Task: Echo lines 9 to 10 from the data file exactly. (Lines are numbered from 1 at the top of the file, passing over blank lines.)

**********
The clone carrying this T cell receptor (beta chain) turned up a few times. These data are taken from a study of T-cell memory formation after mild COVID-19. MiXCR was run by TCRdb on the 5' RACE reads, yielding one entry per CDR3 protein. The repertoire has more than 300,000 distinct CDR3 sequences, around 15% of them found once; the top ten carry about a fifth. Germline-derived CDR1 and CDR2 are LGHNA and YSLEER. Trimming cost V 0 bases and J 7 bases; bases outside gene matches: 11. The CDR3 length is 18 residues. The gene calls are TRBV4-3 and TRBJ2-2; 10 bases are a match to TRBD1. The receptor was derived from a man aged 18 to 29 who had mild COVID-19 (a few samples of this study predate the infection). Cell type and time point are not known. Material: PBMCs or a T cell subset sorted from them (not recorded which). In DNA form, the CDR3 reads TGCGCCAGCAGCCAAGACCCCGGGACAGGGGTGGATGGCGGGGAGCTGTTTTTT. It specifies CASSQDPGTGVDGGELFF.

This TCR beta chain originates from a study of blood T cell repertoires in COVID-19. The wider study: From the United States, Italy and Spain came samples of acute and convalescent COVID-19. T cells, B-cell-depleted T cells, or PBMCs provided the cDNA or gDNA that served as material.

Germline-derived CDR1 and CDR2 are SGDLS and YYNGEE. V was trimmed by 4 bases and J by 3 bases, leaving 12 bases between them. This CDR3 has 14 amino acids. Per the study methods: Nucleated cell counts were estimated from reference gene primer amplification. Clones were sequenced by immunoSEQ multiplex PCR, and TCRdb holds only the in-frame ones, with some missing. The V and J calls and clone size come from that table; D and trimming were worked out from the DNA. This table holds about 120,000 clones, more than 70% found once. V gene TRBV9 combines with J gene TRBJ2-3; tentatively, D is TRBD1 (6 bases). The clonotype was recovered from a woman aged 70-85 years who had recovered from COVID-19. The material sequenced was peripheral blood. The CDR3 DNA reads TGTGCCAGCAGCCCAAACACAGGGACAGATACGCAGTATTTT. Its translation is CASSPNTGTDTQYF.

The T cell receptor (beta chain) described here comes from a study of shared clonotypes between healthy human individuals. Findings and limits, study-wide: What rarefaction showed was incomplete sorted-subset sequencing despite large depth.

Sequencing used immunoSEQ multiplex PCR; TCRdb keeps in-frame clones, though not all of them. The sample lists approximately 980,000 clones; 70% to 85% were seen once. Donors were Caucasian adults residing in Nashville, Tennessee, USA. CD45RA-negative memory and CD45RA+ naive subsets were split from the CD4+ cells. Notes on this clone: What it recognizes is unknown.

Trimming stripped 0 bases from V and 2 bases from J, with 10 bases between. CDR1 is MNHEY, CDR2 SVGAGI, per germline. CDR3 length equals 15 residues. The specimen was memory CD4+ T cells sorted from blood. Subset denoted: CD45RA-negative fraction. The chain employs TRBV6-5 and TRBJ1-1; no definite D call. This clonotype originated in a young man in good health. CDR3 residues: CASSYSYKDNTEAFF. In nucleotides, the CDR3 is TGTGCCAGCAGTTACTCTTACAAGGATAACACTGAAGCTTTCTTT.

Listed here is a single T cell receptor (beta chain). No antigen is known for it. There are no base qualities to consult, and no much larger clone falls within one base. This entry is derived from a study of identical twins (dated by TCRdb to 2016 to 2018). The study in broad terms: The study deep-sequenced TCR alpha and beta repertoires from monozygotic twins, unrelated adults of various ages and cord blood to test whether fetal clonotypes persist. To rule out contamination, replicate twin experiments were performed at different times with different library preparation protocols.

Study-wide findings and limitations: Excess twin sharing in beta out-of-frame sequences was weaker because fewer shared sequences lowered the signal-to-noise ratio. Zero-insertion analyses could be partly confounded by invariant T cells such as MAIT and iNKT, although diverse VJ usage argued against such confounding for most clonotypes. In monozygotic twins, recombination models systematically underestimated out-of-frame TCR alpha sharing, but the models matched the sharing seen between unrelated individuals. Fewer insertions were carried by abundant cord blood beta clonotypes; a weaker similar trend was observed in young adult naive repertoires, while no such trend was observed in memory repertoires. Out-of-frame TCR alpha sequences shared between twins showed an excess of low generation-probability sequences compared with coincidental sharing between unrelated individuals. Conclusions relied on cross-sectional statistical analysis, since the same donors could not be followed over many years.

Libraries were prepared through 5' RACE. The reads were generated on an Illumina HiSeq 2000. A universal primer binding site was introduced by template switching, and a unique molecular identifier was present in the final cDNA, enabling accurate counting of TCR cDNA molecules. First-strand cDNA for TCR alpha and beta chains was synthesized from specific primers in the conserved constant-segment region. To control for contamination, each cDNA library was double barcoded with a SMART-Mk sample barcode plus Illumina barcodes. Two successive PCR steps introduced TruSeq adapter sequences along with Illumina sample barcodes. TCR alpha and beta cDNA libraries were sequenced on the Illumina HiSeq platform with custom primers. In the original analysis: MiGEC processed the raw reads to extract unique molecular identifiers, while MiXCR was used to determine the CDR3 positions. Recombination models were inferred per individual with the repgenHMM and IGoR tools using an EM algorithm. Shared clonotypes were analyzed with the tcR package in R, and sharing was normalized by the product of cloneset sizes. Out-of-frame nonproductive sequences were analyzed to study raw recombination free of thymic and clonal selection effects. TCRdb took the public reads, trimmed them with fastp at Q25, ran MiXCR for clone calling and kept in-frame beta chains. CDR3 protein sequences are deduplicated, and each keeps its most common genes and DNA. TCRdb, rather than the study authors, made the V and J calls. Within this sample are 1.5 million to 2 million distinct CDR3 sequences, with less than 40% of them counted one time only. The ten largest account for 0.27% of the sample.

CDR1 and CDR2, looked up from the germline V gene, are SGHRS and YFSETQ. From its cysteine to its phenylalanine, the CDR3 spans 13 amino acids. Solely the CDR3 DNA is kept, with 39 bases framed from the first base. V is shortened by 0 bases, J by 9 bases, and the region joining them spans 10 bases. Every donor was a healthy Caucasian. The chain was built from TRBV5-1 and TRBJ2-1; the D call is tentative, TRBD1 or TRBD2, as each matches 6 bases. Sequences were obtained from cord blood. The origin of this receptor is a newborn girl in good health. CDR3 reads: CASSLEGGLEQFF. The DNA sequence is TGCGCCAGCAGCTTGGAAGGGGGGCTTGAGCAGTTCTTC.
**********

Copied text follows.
Libraries were prepared through 5' RACE. The reads were generated on an Illumina HiSeq 2000. A universal primer binding site was introduced by template switching, and a unique molecular identifier was present in the final cDNA, enabling accurate counting of TCR cDNA molecules. First-strand cDNA for TCR alpha and beta chains was synthesized from specific primers in the conserved constant-segment region. To control for contamination, each cDNA library was double barcoded with a SMART-Mk sample barcode plus Illumina barcodes. Two successive PCR steps introduced TruSeq adapter sequences along with Illumina sample barcodes. TCR alpha and beta cDNA libraries were sequenced on the Illumina HiSeq platform with custom primers. In the original analysis: MiGEC processed the raw reads to extract unique molecular identifiers, while MiXCR was used to determine the CDR3 positions. Recombination models were inferred per individual with the repgenHMM and IGoR tools using an EM algorithm. Shared clonotypes were analyzed with the tcR package in R, and sharing was normalized by the product of cloneset sizes. Out-of-frame nonproductive sequences were analyzed to study raw recombination free of thymic and clonal selection effects. TCRdb took the public reads, trimmed them with fastp at Q25, ran MiXCR for clone calling and kept in-frame beta chains. CDR3 protein sequences are deduplicated, and each keeps its most common genes and DNA. TCRdb, rather than the study authors, made the V and J calls. Within this sample are 1.5 million to 2 million distinct CDR3 sequences, with less than 40% of them counted one time only. The ten largest account for 0.27% of the sample.

CDR1 and CDR2, looked up from the germline V gene, are SGHRS and YFSETQ. From its cysteine to its phenylalanine, the CDR3 spans 13 amino acids. Solely the CDR3 DNA is kept, with 39 bases framed from the first base. V is shortened by 0 bases, J by 9 bases, and the region joining them spans 10 bases. Every donor was a healthy Caucasian. The chain was built from TRBV5-1 and TRBJ2-1; the D call is tentative, TRBD1 or TRBD2, as each matches 6 bases. Sequences were obtained from cord blood. The origin of this receptor is a newborn girl in good health. CDR3 reads: CASSLEGGLEQFF. The DNA sequence is TGCGCCAGCAGCTTGGAAGGGGGGCTTGAGCAGTTCTTC.